Michael Nania takes a look back at the intriguing signs of potential that Nathan Shepherd has showcased in the passing game.
At 24 years old on the day he was drafted and turning 25 in October of his rookie year, Nathan Shepherd was not exactly the type of prospect you would consider a “project.” Older than some players who had already spent multiple seasons in the league, the Jets were certainly hoping that Shepherd could use his top-notch physique to make an instant impact in the league.
Shepherd was unable to do that, appearing raw from start to finish in what amounted to a dead-silent debut season. He recorded no sacks, 12 total pressures (82nd among IDL), and five run-stops (121st) over 343 snaps (103rd) across all 16 games.
Shepherd’s role was diminished as the season went on – after playing more than 20 defensive snaps in each of his first five games and eight of his first 10, he played 20 or fewer in each of his final six. It seemed Shepherd’s advanced age was not enough to overcome the substantial adjustment from Division II Fort Hays State to the NFL, and that there would be a growth curve for him after all.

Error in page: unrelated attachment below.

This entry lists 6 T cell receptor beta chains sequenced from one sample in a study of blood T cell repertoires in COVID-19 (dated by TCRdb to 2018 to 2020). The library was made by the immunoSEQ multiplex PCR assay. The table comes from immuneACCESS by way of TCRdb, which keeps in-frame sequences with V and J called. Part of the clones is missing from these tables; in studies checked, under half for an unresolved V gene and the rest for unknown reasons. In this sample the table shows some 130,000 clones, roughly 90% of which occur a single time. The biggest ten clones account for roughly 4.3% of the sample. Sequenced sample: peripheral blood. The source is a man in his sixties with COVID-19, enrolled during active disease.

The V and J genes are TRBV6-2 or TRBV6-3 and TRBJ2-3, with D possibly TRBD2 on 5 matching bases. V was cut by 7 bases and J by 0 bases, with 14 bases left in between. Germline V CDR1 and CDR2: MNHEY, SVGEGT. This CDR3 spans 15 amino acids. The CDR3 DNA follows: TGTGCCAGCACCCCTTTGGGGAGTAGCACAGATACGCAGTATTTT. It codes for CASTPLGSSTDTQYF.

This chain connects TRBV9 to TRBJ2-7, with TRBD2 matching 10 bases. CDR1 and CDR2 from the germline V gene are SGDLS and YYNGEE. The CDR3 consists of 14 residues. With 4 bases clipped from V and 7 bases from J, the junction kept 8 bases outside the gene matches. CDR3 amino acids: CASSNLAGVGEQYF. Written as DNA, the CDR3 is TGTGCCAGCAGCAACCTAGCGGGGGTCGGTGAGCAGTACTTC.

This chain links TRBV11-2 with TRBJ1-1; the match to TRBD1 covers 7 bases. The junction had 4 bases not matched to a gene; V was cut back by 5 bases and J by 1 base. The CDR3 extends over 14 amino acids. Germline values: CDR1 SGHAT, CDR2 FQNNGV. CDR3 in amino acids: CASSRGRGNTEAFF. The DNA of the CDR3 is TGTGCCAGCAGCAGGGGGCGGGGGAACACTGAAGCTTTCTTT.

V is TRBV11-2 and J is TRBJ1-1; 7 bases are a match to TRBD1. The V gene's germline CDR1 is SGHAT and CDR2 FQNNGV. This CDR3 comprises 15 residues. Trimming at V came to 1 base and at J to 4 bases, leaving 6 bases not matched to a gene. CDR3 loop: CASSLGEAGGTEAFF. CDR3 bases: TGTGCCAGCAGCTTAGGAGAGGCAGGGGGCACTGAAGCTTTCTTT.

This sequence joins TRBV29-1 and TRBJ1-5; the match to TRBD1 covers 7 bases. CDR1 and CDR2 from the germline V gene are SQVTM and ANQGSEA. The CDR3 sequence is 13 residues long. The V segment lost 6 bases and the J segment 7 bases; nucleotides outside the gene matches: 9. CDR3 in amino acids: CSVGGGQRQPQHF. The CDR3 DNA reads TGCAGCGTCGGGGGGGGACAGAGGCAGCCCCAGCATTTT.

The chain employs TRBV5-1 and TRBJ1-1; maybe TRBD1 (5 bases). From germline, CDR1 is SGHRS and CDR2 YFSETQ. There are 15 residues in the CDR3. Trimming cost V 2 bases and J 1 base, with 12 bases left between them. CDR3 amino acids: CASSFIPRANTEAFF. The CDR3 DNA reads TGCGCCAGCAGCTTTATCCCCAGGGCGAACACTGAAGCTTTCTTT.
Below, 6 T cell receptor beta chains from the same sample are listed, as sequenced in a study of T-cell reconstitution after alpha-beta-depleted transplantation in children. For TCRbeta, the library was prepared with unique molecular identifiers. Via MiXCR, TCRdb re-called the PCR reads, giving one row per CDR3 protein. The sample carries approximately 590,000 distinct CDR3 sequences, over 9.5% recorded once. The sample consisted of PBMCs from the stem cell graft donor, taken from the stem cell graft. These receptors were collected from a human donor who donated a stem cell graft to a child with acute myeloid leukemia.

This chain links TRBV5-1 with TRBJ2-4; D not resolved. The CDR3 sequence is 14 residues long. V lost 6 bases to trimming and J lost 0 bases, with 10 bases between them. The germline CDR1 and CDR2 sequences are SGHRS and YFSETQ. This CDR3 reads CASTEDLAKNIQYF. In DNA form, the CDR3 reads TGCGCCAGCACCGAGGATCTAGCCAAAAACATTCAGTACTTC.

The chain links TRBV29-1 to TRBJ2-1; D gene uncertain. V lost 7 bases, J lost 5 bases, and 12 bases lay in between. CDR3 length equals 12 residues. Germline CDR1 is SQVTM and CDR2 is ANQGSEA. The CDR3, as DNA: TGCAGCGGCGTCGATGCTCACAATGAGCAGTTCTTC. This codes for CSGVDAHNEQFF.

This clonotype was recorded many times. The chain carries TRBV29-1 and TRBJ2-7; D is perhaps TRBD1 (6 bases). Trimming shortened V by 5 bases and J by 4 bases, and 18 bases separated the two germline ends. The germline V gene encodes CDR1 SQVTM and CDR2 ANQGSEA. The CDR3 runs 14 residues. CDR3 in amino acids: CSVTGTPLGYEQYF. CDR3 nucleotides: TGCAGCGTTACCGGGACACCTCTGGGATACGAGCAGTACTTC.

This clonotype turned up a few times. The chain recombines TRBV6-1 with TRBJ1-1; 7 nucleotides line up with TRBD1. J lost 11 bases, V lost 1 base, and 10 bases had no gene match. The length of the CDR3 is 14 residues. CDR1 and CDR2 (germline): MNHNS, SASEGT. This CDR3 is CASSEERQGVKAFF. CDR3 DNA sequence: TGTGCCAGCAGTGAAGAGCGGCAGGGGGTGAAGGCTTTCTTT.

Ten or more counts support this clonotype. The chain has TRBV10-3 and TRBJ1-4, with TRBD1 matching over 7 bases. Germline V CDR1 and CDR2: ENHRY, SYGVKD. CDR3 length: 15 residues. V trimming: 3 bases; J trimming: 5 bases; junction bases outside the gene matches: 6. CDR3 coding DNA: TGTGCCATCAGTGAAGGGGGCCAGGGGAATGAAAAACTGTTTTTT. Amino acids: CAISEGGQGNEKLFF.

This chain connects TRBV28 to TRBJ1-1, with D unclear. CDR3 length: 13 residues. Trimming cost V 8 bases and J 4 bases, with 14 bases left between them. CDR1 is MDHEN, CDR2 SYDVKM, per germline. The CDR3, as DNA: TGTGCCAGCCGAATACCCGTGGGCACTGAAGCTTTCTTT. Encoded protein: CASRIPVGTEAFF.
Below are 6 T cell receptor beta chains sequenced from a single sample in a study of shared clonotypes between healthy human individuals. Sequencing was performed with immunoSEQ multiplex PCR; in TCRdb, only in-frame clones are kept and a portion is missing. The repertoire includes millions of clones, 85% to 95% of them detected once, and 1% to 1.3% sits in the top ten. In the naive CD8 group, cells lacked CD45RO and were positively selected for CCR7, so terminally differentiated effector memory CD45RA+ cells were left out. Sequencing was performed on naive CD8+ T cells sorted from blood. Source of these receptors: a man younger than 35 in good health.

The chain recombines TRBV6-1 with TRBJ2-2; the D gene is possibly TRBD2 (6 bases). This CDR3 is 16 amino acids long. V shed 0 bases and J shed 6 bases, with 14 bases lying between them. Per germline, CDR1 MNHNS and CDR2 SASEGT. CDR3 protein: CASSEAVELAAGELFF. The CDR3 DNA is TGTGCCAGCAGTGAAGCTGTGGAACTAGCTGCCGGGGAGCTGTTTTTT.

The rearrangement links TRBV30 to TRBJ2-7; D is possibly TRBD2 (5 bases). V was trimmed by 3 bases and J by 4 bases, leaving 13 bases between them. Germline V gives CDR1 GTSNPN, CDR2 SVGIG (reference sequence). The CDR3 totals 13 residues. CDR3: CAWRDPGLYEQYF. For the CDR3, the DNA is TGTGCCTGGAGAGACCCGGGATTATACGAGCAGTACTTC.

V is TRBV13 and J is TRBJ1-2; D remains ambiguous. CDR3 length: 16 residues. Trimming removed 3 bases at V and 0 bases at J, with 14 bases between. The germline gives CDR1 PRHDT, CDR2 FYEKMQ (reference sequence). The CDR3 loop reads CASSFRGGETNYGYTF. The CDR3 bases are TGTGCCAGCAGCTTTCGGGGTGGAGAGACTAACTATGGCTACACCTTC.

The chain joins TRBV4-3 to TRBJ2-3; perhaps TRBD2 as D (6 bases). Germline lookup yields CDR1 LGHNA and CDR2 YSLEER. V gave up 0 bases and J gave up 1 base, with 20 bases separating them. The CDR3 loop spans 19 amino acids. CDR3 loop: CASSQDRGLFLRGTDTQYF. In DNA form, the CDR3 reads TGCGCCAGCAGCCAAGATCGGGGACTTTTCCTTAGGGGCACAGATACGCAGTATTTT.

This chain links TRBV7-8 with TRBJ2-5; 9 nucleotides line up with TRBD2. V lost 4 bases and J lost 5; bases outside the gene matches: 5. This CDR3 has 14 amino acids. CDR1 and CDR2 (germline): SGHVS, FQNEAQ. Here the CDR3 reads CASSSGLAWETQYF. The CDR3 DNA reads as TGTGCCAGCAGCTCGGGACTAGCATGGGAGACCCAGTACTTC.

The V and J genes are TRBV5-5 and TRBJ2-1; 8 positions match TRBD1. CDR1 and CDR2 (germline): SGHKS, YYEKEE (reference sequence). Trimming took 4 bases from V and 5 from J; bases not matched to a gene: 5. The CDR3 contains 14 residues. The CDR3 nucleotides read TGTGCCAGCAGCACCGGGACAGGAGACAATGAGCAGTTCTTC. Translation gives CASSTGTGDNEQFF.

Despite the lackluster volume totals, there was one area where Shepherd showcased some potential – as a pass-rusher. You may have noticed above that Shepherd ranked much higher in total pressures than he did in snaps played. He was actually a solidly efficient rusher, tying for 82nd in pressures (12) even though he ranked 111th in pass-rush snaps (150). His pressure rate of 8.0% ranked in the 59th percentile among interior defensive linemen.
Twenty-nineteen got off to a disappointing start for Shepherd. After being placed on the inactive list for the opening game of the season, Shepherd received a six-game suspension for a PED violation. He did not return until Week 9.
Once Shepherd did get back on the field, he started to build on the pass-rushing promise he established in 2018.
Still developing against the run, success in part due to Williams rotation.